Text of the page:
Reply (2)
I have not seen the straight line graph in combination with optical Bell test experiments before. The usual simplistic 'local realist' (hidden variable) theory obtains the function 1/8 + cos2(Θ)/4 in that case (for initially 'unpolarized' radiation). Of course neither of those is what is observed. But this does not disprove that a 'local realist' view is wrong as such, only that the model used here is too simplistic. On my own page I have shown how the correct behaviour is obtained by a much more sophisticated model.

As for your reference: note that here the situation is quite different: the polarizers are defined/replaced here by the beam splitter and are effectively fixed at 90o to each other. It is only the polarization of the light falling onto the beam splitter that is changed. In the first diagram on my own page this corresponds to the red and blue arrows (the polarizers) being both fixed at 45o to the x-axis, so Θ=90o but instead the polarization angle φ of the light being the independent variable. With this, Eq.(7) on this page results then also in the Malus law, but in the form n(φ)=cos2(2φ). Of course, in this case the 'simplistic' realist view would also yield the Malus law, because for orthogonal polarizers there won't be any coincidences if the polarization direction is along one of the polarizers, whereas it is a maximum with the polarization at 45o (so this scenario would not really be an argument against the 'realist' view anyway, not even in its simplistic way).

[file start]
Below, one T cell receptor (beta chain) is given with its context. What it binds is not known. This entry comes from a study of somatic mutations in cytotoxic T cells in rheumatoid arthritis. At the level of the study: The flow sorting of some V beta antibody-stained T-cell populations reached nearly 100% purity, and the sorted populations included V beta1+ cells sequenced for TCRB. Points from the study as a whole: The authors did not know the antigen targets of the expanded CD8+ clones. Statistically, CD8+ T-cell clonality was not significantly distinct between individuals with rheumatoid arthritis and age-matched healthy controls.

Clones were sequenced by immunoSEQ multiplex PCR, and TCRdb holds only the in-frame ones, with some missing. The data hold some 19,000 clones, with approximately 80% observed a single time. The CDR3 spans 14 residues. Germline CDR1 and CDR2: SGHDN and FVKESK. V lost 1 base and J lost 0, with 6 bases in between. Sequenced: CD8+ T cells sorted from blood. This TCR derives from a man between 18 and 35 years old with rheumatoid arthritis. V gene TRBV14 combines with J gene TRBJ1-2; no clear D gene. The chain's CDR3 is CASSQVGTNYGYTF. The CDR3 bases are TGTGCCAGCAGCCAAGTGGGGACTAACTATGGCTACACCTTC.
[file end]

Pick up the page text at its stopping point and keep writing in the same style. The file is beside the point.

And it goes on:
The crucial point here is that single 'photons' (i.e. individual atomic emissions) are actually not detectable. It takes many photons in order to cause a reaction in the detector, as explained under the above link. This is readily evident if one considers the electromagnetic energy emitted by single decaying atom. According to classical electrodynamics the total power radiated by an oscillator with angular frequency ω and amplitude x is

P = ω4e2x2/3/c3  

where e is the elementary charge and c the speed of light (I am using cgs- units here and in the following). With ω=2.3.1015/sec and x=2.4.10-8 cm (which would be appropriate for an optical light emission at 810 nm) this yields P= 9.8.10-12 erg/sec. For the kind of 'spontaneous parametric down conversion' as discussed in your link, this power will be distributed over an area of a few square millimeters (as is evident from the results in this link). Taking the area as 10 mm2= 0.1 cm2, the radiation flux at the detector from one 'photon' is therefore F= 9.8.10-11 erg/cm2/sec. Now the electric field strength of the wave E is related to the flux F by


so E=√(F/c) = 5.7.10-11 statvolt/cm. Now in order to transfer the energy h.ν to an electron, a field of strength E would have to act for a time (as shown under this link).

T= 7.10-18.ν /E     [sec]

so T = 2.3 sec here (ω=2πν) However, the temporal length of a photon, as given by the inverse of the atomic decay constant (see this link)

A = 2.π.e2.ω3.x2/3/c3/h   [1/sec]

is in this case 1/A = 5.3.10-8 sec, that is factor 2.3.10-8 too short to be detected. You need thus about 108 photons before the energy required to release a photo electron is transferred to the material. If the light beam is not that spatially concentrated and if the radiation is not fully transmitted by the polarizing device, it would be even correspondingly less